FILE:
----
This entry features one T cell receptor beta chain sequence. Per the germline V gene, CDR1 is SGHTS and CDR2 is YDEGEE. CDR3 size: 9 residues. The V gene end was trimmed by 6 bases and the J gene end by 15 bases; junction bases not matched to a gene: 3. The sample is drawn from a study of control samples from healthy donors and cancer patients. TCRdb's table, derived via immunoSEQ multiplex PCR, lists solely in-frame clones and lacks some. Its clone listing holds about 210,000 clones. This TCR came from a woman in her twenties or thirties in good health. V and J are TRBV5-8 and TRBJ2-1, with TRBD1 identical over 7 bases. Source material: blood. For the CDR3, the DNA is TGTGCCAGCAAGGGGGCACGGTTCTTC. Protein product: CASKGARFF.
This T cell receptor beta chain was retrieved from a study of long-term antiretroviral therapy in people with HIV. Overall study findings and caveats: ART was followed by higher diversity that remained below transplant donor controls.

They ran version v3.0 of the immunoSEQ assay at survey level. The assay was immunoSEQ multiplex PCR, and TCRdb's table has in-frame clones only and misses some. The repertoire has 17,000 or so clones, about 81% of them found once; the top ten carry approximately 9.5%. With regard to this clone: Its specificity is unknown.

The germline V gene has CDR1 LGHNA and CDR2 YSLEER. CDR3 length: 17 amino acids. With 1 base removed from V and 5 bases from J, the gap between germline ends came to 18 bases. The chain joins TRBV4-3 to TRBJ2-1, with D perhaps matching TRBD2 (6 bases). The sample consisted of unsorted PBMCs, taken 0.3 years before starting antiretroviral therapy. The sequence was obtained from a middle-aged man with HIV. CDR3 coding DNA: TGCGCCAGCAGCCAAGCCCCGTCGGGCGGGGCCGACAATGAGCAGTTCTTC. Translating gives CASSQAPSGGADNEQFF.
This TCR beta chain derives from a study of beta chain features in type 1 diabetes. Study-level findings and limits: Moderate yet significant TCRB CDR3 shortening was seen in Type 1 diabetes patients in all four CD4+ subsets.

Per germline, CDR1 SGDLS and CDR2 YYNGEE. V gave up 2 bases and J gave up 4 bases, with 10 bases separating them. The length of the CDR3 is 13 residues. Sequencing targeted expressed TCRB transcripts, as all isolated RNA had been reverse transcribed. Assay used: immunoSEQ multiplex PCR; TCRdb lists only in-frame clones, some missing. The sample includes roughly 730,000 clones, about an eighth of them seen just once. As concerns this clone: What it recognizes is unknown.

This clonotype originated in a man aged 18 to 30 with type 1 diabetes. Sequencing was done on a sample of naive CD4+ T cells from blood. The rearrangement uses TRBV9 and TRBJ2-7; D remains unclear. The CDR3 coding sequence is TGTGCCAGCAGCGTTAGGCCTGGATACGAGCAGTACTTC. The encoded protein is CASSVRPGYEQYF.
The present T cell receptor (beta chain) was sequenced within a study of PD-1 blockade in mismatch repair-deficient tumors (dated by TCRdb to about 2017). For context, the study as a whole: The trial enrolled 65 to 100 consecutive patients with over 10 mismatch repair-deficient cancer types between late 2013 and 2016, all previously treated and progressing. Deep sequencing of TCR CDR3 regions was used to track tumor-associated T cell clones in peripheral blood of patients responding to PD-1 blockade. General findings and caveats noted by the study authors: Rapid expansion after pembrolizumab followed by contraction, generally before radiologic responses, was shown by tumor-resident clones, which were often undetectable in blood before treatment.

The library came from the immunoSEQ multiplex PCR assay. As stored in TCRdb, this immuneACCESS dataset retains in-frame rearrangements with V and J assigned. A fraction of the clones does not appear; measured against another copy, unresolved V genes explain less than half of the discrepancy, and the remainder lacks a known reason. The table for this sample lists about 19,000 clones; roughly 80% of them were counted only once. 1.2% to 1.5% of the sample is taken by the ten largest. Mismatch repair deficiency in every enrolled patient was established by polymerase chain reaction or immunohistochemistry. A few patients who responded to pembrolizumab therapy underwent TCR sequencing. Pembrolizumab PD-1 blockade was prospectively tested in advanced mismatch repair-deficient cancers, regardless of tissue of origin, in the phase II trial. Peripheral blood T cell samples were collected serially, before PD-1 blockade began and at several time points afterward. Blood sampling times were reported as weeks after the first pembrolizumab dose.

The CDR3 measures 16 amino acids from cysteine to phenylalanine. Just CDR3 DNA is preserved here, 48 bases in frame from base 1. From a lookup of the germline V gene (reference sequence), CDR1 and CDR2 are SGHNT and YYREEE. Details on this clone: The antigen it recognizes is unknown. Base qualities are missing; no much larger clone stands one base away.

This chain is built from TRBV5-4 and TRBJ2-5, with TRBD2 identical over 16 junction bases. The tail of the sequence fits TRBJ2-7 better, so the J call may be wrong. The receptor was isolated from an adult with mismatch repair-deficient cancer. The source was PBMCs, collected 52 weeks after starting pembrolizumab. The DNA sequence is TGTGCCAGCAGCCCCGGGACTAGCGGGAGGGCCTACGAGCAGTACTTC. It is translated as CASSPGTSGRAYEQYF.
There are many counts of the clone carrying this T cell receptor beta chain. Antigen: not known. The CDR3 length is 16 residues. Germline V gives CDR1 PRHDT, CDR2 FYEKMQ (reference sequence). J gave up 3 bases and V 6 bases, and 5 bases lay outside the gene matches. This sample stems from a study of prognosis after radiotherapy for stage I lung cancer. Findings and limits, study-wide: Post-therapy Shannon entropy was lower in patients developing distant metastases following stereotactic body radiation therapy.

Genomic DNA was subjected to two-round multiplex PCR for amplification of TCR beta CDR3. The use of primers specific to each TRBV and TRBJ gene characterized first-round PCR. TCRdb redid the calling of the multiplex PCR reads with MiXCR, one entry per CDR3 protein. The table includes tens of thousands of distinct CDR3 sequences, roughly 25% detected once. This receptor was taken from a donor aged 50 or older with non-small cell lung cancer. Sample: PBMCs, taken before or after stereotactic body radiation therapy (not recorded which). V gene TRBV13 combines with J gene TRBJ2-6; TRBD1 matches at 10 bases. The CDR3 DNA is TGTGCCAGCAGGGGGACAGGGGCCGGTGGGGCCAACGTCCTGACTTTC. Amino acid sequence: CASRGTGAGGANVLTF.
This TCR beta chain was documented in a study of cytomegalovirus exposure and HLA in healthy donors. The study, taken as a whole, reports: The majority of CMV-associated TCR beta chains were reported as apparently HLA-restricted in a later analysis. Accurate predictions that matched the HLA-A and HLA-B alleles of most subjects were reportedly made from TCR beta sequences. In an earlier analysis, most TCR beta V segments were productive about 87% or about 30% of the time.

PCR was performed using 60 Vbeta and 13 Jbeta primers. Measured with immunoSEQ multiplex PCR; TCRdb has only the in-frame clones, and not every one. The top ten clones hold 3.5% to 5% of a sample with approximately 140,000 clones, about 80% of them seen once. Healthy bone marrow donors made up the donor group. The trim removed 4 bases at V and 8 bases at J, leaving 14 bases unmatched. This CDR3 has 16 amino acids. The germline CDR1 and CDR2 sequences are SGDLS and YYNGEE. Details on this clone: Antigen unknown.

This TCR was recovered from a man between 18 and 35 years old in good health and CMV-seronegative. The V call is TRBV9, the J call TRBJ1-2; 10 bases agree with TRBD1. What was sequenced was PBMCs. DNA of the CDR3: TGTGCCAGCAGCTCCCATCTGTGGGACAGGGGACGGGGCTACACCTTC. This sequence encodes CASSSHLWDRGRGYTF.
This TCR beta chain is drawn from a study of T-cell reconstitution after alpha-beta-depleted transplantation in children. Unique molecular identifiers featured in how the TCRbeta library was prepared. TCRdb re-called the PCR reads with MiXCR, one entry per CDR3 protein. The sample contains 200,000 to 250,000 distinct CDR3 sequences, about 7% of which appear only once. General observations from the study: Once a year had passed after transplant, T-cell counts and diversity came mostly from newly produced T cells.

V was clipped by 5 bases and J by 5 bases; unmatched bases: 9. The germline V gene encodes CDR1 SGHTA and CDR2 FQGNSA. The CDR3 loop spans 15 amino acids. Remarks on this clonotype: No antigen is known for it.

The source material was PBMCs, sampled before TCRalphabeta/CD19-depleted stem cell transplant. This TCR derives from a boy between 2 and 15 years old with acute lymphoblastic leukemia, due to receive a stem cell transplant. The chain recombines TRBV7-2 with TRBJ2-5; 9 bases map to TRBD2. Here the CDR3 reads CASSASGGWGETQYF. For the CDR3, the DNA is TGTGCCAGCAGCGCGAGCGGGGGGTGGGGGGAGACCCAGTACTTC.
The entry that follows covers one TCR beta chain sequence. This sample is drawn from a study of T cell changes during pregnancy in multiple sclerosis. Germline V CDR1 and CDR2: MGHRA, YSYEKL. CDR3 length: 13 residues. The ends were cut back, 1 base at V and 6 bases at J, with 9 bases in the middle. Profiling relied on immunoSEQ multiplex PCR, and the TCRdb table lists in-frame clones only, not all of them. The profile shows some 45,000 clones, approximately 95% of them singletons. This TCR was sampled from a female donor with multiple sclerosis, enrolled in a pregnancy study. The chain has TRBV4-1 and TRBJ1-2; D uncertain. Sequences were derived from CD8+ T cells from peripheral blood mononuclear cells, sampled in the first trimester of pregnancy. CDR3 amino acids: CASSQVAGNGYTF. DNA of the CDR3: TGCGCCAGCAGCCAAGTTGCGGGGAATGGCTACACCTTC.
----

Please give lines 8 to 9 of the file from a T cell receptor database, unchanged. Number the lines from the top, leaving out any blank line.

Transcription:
The present T cell receptor (beta chain) was sequenced within a study of PD-1 blockade in mismatch repair-deficient tumors (dated by TCRdb to about 2017). For context, the study as a whole: The trial enrolled 65 to 100 consecutive patients with over 10 mismatch repair-deficient cancer types between late 2013 and 2016, all previously treated and progressing. Deep sequencing of TCR CDR3 regions was used to track tumor-associated T cell clones in peripheral blood of patients responding to PD-1 blockade. General findings and caveats noted by the study authors: Rapid expansion after pembrolizumab followed by contraction, generally before radiologic responses, was shown by tumor-resident clones, which were often undetectable in blood before treatment.

The library came from the immunoSEQ multiplex PCR assay. As stored in TCRdb, this immuneACCESS dataset retains in-frame rearrangements with V and J assigned. A fraction of the clones does not appear; measured against another copy, unresolved V genes explain less than half of the discrepancy, and the remainder lacks a known reason. The table for this sample lists about 19,000 clones; roughly 80% of them were counted only once. 1.2% to 1.5% of the sample is taken by the ten largest. Mismatch repair deficiency in every enrolled patient was established by polymerase chain reaction or immunohistochemistry. A few patients who responded to pembrolizumab therapy underwent TCR sequencing. Pembrolizumab PD-1 blockade was prospectively tested in advanced mismatch repair-deficient cancers, regardless of tissue of origin, in the phase II trial. Peripheral blood T cell samples were collected serially, before PD-1 blockade began and at several time points afterward. Blood sampling times were reported as weeks after the first pembrolizumab dose.